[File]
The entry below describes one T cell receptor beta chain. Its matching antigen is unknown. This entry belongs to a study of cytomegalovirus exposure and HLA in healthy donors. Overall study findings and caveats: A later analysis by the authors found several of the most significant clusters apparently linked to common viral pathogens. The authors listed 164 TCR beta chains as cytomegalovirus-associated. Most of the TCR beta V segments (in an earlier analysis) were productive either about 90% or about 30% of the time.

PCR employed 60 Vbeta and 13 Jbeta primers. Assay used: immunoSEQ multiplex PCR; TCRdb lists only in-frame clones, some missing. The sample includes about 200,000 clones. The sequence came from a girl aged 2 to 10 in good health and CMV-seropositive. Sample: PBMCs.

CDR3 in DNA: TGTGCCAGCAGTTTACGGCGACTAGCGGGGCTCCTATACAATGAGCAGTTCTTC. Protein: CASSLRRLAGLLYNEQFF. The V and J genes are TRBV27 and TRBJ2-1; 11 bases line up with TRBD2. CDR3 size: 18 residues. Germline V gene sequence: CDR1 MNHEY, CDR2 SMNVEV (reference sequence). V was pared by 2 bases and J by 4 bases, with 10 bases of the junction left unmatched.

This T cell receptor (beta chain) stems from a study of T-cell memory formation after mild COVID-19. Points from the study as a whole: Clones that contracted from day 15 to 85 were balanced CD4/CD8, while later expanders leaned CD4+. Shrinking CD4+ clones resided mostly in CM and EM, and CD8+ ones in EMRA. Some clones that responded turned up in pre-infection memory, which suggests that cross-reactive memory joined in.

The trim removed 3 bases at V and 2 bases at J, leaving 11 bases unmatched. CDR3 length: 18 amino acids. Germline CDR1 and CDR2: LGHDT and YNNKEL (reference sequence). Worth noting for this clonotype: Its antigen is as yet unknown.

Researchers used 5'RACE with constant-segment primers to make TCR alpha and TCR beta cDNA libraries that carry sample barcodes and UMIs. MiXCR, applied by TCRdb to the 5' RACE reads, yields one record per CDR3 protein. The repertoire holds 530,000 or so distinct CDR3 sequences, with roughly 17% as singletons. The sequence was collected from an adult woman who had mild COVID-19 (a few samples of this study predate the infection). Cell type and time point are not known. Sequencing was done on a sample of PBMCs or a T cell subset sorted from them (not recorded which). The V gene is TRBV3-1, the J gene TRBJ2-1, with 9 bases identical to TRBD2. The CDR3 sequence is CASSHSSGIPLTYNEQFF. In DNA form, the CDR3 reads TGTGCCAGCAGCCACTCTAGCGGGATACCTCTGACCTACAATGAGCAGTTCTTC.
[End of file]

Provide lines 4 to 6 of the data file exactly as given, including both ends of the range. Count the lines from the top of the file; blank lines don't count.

This T cell receptor (beta chain) stems from a study of T-cell memory formation after mild COVID-19. Points from the study as a whole: Clones that contracted from day 15 to 85 were balanced CD4/CD8, while later expanders leaned CD4+. Shrinking CD4+ clones resided mostly in CM and EM, and CD8+ ones in EMRA. Some clones that responded turned up in pre-infection memory, which suggests that cross-reactive memory joined in.

The trim removed 3 bases at V and 2 bases at J, leaving 11 bases unmatched. CDR3 length: 18 amino acids. Germline CDR1 and CDR2: LGHDT and YNNKEL (reference sequence). Worth noting for this clonotype: Its antigen is as yet unknown.

Researchers used 5'RACE with constant-segment primers to make TCR alpha and TCR beta cDNA libraries that carry sample barcodes and UMIs. MiXCR, applied by TCRdb to the 5' RACE reads, yields one record per CDR3 protein. The repertoire holds 530,000 or so distinct CDR3 sequences, with roughly 17% as singletons. The sequence was collected from an adult woman who had mild COVID-19 (a few samples of this study predate the infection). Cell type and time point are not known. Sequencing was done on a sample of PBMCs or a T cell subset sorted from them (not recorded which). The V gene is TRBV3-1, the J gene TRBJ2-1, with 9 bases identical to TRBD2. The CDR3 sequence is CASSHSSGIPLTYNEQFF. In DNA form, the CDR3 reads TGTGCCAGCAGCCACTCTAGCGGGATACCTCTGACCTACAATGAGCAGTTCTTC.